"Shrek" is a fun movie that has enough to offer adults that they can actually enjoy watching the film without their children.
posted by Tony Myhill on 27/1/2002 19:47
9 / 10
Despite the fact the lead character is a smelly green ogre, "Shrek" is a beautiful fairy tale love story. Not your ordinary tale of a princess in distress, in this version the princess` would-be rescuer lives in a swamp, eats disgusting bugs, and would rather just be left alone. He`s forced into rescuing the princess after all sorts of fairy tale creatures invade his secluded little piece of paradise. Accompanied by his new pal, Donkey, Shrek becomes something he never dreamed of being - a romantic hero.

Dreamworks have put together a great package. A great movie, combined with a good soundtrack and unparalleled visuals, topped off with a collection of very entertaining extras, makes for a top-notch release. This is a fantastic package and come very highly recommended to everyone. Stunning, flawless and impossibly detailed, this DVD picture (measuring 1.78:1 anamorphic) will astonish you and prove what the format is capable of. The reason it`s so good is that it is straight digital-to-digital source.

Stand out performance however goes to Eddie Murphy as the fast talking, quick thinking, ever so slightly annoying Donkey. Murphy's performance is hilarious, and Donkey gets most of the laughs from the outset.

One of the most entertaining films of the year, "Shrek" is great fun for kids of all ages. There`s humor for adults that won`t offend children, and plenty to keep everyone interested and entertained.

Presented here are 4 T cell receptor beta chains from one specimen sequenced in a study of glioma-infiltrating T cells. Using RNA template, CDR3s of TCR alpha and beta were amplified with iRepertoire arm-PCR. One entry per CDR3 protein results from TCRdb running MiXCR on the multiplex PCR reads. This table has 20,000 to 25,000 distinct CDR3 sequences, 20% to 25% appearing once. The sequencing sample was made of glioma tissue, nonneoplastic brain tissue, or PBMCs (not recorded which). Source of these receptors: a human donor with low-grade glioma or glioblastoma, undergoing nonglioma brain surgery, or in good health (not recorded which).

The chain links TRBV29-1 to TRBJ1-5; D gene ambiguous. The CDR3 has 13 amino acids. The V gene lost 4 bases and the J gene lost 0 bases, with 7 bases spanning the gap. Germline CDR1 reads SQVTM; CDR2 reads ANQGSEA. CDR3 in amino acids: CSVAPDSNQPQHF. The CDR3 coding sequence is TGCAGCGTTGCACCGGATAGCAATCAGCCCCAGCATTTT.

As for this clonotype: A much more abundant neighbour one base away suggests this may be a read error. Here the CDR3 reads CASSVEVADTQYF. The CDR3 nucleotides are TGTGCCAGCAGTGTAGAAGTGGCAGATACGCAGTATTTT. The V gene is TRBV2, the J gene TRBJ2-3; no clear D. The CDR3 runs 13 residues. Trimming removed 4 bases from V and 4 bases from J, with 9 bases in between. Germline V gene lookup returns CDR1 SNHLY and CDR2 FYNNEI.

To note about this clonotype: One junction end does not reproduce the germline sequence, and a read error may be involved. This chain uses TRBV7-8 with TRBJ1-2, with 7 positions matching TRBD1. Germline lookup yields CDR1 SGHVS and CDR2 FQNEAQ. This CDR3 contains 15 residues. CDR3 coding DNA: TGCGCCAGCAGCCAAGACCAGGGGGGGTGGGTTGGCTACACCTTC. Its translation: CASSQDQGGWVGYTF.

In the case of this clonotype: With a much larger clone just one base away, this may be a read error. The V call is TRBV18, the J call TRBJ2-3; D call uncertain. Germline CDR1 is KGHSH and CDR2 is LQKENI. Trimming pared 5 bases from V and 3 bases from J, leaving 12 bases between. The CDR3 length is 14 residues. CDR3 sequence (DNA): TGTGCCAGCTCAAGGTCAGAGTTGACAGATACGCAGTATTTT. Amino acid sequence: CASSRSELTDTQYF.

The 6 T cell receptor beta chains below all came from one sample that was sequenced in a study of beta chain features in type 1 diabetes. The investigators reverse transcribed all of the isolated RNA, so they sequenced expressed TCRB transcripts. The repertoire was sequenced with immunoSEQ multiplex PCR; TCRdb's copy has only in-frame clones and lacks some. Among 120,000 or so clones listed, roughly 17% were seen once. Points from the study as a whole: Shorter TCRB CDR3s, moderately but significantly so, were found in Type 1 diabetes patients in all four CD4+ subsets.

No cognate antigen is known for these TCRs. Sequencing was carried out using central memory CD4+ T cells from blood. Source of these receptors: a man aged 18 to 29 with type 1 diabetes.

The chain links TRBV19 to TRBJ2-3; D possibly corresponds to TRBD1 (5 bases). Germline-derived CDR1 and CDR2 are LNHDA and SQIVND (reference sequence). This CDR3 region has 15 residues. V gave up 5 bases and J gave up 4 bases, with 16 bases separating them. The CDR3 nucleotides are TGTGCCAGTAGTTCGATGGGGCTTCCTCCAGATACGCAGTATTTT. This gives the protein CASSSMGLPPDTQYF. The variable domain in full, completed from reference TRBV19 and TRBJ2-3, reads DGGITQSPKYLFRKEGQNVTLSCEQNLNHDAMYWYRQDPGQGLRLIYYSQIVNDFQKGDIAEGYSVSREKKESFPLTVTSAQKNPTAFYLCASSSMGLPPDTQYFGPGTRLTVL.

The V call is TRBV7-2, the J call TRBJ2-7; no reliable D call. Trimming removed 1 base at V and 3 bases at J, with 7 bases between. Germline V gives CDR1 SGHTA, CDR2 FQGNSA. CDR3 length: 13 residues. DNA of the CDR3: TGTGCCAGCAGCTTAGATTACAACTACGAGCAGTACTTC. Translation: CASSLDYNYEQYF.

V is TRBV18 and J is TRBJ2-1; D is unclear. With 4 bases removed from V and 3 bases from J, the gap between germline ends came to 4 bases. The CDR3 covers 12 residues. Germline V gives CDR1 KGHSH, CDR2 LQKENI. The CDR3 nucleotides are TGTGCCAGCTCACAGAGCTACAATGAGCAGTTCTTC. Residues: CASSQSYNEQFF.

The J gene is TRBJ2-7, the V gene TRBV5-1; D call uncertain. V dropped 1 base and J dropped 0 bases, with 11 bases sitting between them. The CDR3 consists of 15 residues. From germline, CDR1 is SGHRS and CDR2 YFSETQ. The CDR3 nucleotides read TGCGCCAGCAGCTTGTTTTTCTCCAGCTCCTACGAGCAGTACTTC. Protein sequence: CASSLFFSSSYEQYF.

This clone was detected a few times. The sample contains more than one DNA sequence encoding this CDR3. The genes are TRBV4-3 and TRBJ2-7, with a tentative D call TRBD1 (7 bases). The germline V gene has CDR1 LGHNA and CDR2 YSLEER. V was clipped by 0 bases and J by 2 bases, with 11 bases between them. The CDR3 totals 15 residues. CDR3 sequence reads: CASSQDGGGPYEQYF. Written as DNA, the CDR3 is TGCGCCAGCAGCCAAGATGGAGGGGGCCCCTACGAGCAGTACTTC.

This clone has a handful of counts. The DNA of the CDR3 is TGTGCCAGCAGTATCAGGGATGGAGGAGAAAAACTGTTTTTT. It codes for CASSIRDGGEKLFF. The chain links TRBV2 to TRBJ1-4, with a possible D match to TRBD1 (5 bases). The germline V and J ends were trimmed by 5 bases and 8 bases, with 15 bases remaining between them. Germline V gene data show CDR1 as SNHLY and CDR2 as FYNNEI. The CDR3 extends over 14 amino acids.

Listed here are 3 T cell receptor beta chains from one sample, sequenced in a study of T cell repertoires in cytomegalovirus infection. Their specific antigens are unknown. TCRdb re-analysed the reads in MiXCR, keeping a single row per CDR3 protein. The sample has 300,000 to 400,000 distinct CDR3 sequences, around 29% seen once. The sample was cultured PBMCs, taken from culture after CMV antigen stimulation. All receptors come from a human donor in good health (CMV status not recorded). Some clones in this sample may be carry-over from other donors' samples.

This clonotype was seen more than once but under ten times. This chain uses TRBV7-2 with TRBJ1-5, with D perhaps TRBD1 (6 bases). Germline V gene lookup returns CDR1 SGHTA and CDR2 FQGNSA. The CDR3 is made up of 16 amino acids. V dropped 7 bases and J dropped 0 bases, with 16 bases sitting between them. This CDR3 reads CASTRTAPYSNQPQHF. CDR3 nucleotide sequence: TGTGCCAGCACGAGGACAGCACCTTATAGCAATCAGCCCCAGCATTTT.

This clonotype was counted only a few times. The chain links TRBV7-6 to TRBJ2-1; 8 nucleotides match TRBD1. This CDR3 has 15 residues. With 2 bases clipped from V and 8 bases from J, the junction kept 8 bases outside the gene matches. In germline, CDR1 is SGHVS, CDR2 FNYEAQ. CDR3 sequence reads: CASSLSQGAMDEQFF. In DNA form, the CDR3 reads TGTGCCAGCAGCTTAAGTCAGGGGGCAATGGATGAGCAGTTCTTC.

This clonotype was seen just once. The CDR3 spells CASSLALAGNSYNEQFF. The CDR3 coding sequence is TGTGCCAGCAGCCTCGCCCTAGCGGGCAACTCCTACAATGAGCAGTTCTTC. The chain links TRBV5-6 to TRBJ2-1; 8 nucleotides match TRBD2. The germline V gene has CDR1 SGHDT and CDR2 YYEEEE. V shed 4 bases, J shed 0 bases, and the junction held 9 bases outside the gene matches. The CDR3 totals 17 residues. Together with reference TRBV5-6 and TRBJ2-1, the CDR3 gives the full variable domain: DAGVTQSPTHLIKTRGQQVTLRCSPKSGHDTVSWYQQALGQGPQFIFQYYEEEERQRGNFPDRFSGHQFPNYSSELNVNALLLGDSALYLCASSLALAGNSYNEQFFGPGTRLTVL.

posted by Aslan on 10/6/2002 02:33
7 / 10
Although Shrek has made millions, has recieved excellent reviews by almost every critic, it is NOT a super movie. Its a very short fairy-tale adventure about an Ogre (Shrek) trying to get his land back from the fairy-tale creatures. He is joined by the loud-mouth donkey, named Donkey. The dialogue between the two characters is simple and useless, and is just there to keep the story moving. The donkey is supposed to keep us laughing all the way through the movie, but instead becomes a real pain. The only thing that saves this movie from being a total failure (besides the animation), are the scenes that poke fun at Disney, like the parking signs that have different names, (Sir Lance etc.). Other good points include the Gingerbread man and Pinocchio.

Kids may like it, but I can`t understand why any adult would like it. I do recommend this movie as you will undoubtedly enjoy it as 99% of the people do.

As for the DVD itself: The video is crystal clear, and the audio is close to perfect. If you liked the movie then you`ll find the extras enjoyable.
posted by Stentzen on 19/7/2002 20:41
8 / 10

The star of the film is a giant green ogre named, rather obviously, Shrek. All Shrek wants out of life is to be left in peace in his swamp to enjoy ogre pursuits. Aside from some minor irritation from the local villagers, he gets his wish; that is until the evil Lord Farquaad starts evicting fairytale creatures from their homes and dumping them in the swamp! Farquaad wants his kingdom, Duloc, to be the perfect realm, and fairytale creatures do not sit well with that idea.

In an attempt to get his land back Shrek, and his lovable donkey called, err, Donkey, set off to Duloc to confront Farquaad. After defeating Farquaad's knights, Shrek is offered a deal: Rescue a princess in return for the deed to his swamp. Shrek begrudgingly agrees and he and Donkey set off to rescue princess Fiona from the clutches of a fire-breathing dragon.